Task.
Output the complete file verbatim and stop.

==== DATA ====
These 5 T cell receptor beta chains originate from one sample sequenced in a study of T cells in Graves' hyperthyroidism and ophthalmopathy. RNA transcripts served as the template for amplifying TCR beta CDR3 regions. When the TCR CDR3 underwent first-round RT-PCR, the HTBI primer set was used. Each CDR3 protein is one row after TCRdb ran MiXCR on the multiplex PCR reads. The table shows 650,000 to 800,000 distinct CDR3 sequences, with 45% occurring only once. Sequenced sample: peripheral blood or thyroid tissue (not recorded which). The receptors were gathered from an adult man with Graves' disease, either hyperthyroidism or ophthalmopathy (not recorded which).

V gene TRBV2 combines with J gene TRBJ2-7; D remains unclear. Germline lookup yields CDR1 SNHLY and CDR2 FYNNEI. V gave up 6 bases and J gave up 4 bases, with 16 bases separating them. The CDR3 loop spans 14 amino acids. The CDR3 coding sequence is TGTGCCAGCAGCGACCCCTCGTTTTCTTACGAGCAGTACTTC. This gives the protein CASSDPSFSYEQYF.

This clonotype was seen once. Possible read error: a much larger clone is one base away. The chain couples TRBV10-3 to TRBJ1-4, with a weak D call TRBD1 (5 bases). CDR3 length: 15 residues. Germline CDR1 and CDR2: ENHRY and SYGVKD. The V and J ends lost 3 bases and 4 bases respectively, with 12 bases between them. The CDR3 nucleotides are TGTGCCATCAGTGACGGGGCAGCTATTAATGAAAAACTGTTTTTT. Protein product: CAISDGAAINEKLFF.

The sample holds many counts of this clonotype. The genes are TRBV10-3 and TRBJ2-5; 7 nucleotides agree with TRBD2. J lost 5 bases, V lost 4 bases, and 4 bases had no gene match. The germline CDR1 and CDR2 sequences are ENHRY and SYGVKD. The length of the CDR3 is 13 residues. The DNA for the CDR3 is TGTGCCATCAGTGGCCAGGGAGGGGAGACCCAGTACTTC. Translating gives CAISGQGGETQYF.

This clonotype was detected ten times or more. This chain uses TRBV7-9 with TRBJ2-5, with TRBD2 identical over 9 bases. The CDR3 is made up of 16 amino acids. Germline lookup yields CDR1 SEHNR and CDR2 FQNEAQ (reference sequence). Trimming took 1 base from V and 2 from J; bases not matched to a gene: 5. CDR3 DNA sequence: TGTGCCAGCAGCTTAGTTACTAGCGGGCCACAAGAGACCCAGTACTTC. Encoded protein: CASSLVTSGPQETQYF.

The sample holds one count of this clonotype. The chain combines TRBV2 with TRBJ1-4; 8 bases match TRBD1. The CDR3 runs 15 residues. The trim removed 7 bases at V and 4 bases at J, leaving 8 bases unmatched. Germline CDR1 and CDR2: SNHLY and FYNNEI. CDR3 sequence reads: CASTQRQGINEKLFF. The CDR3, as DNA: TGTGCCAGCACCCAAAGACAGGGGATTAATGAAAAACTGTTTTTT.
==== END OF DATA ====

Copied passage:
These 5 T cell receptor beta chains originate from one sample sequenced in a study of T cells in Graves' hyperthyroidism and ophthalmopathy. RNA transcripts served as the template for amplifying TCR beta CDR3 regions. When the TCR CDR3 underwent first-round RT-PCR, the HTBI primer set was used. Each CDR3 protein is one row after TCRdb ran MiXCR on the multiplex PCR reads. The table shows 650,000 to 800,000 distinct CDR3 sequences, with 45% occurring only once. Sequenced sample: peripheral blood or thyroid tissue (not recorded which). The receptors were gathered from an adult man with Graves' disease, either hyperthyroidism or ophthalmopathy (not recorded which).

V gene TRBV2 combines with J gene TRBJ2-7; D remains unclear. Germline lookup yields CDR1 SNHLY and CDR2 FYNNEI. V gave up 6 bases and J gave up 4 bases, with 16 bases separating them. The CDR3 loop spans 14 amino acids. The CDR3 coding sequence is TGTGCCAGCAGCGACCCCTCGTTTTCTTACGAGCAGTACTTC. This gives the protein CASSDPSFSYEQYF.

This clonotype was seen once. Possible read error: a much larger clone is one base away. The chain couples TRBV10-3 to TRBJ1-4, with a weak D call TRBD1 (5 bases). CDR3 length: 15 residues. Germline CDR1 and CDR2: ENHRY and SYGVKD. The V and J ends lost 3 bases and 4 bases respectively, with 12 bases between them. The CDR3 nucleotides are TGTGCCATCAGTGACGGGGCAGCTATTAATGAAAAACTGTTTTTT. Protein product: CAISDGAAINEKLFF.

The sample holds many counts of this clonotype. The genes are TRBV10-3 and TRBJ2-5; 7 nucleotides agree with TRBD2. J lost 5 bases, V lost 4 bases, and 4 bases had no gene match. The germline CDR1 and CDR2 sequences are ENHRY and SYGVKD. The length of the CDR3 is 13 residues. The DNA for the CDR3 is TGTGCCATCAGTGGCCAGGGAGGGGAGACCCAGTACTTC. Translating gives CAISGQGGETQYF.

This clonotype was detected ten times or more. This chain uses TRBV7-9 with TRBJ2-5, with TRBD2 identical over 9 bases. The CDR3 is made up of 16 amino acids. Germline lookup yields CDR1 SEHNR and CDR2 FQNEAQ (reference sequence). Trimming took 1 base from V and 2 from J; bases not matched to a gene: 5. CDR3 DNA sequence: TGTGCCAGCAGCTTAGTTACTAGCGGGCCACAAGAGACCCAGTACTTC. Encoded protein: CASSLVTSGPQETQYF.

The sample holds one count of this clonotype. The chain combines TRBV2 with TRBJ1-4; 8 bases match TRBD1. The CDR3 runs 15 residues. The trim removed 7 bases at V and 4 bases at J, leaving 8 bases unmatched. Germline CDR1 and CDR2: SNHLY and FYNNEI. CDR3 sequence reads: CASTQRQGINEKLFF. The CDR3, as DNA: TGTGCCAGCACCCAAAGACAGGGGATTAATGAAAAACTGTTTTTT.